My post from February 2011…
Ok, so this isn’t a review of Harry Potter and the Deathly Hallows: Part 1 by Warner Bros, given that Part 2 is scheduled for release this summer, and would be rather lacking in punctuality, but I was inspired after listening to Mark Kermode’s review of the latest installment, and the ensuing historic battle of books vs movies, and, hold on to your Sorting Hats, the phenomena that there are sections of our society who have never read the books, but very much like the movie franchise, having never read the books. I admit, there are more shocking things in life, but, I’ll juggle those balls another time. Beware, spoilers this way come…
I, myself, am a born-again-Harry-Potter-book-fan.
I first encountered the wizarding world on dvd, with The Philosopher’s Stone in 2001, and my visits thereafter followed the same route…screen only. Until, that is,The Goblet of Fire came along, and, WOW, I was hooked, and sought out my Rowling literary fix. Fairly or unfairly, I followed the general rule, and dismissed the first two books, believing the films to have covered all the bases and given an adequate introduction (a position I still maintain, having now read those books).
Now, as we approach the finale, and I let out the occasional squeak whenever I think about how the Battle of Hogwarts shall be rendered, I want to address some of my own issues with the books vs the movies debate.
In the book corner, my favourites are the last four, and the movie roll call is much the same, save for…Harry Potter and the Half Blood Prince
This book was, by far, my favourite, and, as opposed to the overall reception, the movie was by far, the most disappointing.
Having come to the glorious literary bosom of J K Rowling via the films, and the belief in the superiority of the novels, I appreciate the impact and general fidelity of the films, which is what makes me also believe that The Half Blood Prince is a cinematic Jezebel – the fact that the positive reception is due, on the whole, to the on-screen performances and visual effects, the film utterly betrayed me as a ‘bookie’ so much was removed, so much background and set ups for the final installments, which is why HPMOFs (Harry Potter Movie Only Fans) have problems in following the new on-screen details, and don’t appreciate the lack thereof in the last movie.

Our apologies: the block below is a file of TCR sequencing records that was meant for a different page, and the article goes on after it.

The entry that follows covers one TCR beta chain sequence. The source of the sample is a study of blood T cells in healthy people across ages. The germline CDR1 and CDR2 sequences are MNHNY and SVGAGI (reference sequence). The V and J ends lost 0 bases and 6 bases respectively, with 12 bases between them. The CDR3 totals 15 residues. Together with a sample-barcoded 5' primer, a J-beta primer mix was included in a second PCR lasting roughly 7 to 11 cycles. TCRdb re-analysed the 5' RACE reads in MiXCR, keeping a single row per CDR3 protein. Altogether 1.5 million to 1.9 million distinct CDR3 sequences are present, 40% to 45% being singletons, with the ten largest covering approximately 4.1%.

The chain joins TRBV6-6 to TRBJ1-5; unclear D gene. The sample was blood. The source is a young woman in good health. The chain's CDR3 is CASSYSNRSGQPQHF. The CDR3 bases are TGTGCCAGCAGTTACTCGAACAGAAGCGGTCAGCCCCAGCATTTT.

If The Half Blood Prince had been an act in two parts, the final outing would have been set up much better – I agree, the performances were fantastic (save for Bonnie Wright’s Ginny, and the excruciating “shoelace” moment), as were the visuals, which, admittedly, the franchise does so well, and were the initial reason I picked up the books.
So, maybe the problem lies not on the screen, but, behind the camera.
No doubt, David Yate’s directorial rendering has been very good, but he, and Steve Kloves (the franchise’s scriptwriter, save for The Goblet of Fire), definitely screwed the pooch on this one – the guts of the book were lost in translation. In both mediums, there is a great deal of exposition. The difference is, the book has more dialogue and less action than earlier editions, and the film adaptation has less action, and the WRONG dialogue eg. all the ‘won, won’s’, and love potion indulgence vs Marvolo Riddle’s revelations.
Over 600 pages of content and background were clumsily crushed into the last 40 minutes – plus, the obligatory quidditch scenes. Personally, I would have happily traded Ron not getting spiked and discovering his inner strength, to see the Riddles’ home, Snape’s romantic obsession, the importance of Volde’s snake Nagini, or even Aunt Petunia as a kid, all of which are important in the ensuing installment.
There seems to be some debate about the decision to split the final film, but, clearly, it should be because someone (Warner Bros, Yates, Kloves etc) dropped the ball in the last film. I know that’s wishful thinking, because I actually agree with some that it’s about money, but, hopefully, The Deathly Hallows: Part 2 will fulfill the promise of the first half, and be just as enthralling, and finish with such a deafening crescendo as each of the books did, I for one can’t wait to find out.